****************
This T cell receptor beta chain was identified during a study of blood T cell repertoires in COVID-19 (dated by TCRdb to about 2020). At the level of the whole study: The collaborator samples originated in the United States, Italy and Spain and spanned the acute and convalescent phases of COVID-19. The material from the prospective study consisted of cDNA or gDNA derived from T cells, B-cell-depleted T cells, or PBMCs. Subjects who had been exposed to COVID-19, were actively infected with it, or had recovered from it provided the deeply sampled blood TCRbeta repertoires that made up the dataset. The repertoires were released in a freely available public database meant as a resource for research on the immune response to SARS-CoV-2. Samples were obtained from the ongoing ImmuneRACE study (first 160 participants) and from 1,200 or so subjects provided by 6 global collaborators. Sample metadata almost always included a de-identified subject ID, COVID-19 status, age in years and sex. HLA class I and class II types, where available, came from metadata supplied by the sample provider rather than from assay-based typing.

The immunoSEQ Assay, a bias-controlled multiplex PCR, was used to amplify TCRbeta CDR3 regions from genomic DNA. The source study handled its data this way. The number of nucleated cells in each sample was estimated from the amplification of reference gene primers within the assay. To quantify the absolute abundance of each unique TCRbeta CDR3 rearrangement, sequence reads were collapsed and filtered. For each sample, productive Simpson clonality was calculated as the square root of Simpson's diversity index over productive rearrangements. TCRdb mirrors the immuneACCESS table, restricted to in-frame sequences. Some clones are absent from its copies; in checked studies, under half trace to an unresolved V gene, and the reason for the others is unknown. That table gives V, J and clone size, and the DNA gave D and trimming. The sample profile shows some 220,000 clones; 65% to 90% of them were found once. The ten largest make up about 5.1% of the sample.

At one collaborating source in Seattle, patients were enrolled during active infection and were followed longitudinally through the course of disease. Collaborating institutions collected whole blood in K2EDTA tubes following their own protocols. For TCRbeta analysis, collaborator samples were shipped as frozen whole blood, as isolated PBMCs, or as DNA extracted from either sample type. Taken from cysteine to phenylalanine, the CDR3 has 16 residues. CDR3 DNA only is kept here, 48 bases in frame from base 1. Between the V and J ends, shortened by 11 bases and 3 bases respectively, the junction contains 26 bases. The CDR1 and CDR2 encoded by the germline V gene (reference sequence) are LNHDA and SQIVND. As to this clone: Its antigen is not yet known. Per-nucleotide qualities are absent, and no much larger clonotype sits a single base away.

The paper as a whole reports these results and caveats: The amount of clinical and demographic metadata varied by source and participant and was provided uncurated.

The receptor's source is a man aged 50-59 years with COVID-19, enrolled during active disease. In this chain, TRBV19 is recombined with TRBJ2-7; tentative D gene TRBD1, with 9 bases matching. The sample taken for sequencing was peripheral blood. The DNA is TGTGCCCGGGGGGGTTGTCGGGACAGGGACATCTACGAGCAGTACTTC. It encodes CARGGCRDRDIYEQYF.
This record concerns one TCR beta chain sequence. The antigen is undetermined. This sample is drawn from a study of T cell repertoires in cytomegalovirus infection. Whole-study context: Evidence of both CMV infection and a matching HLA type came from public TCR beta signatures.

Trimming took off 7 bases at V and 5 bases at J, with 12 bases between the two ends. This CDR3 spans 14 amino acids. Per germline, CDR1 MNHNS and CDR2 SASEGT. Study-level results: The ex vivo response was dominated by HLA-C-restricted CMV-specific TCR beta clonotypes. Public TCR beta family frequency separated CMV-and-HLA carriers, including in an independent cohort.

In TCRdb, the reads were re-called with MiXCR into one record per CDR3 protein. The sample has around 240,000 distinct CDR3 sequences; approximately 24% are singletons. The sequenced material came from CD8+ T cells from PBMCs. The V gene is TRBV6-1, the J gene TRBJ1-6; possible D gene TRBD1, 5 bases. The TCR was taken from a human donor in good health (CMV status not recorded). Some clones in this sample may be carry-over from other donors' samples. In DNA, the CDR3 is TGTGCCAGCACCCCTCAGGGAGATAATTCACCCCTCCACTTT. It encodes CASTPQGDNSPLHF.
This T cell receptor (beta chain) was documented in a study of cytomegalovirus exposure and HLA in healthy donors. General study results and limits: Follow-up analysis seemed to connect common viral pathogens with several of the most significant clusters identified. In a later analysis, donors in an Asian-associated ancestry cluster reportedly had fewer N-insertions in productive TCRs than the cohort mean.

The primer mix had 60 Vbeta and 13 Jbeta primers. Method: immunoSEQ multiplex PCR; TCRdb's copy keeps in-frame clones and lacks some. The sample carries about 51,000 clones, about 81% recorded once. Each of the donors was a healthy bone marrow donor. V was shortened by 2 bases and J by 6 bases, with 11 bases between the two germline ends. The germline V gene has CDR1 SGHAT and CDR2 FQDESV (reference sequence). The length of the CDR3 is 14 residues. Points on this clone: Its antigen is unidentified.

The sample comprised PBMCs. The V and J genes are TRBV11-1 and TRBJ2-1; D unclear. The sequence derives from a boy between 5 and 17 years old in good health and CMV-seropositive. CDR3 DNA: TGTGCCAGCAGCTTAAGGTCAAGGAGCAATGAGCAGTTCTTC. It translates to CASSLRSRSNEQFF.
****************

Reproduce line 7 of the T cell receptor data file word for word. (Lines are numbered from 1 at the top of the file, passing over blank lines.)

Trimming took off 7 bases at V and 5 bases at J, with 12 bases between the two ends. This CDR3 spans 14 amino acids. Per germline, CDR1 MNHNS and CDR2 SASEGT. Study-level results: The ex vivo response was dominated by HLA-C-restricted CMV-specific TCR beta clonotypes. Public TCR beta family frequency separated CMV-and-HLA carriers, including in an independent cohort.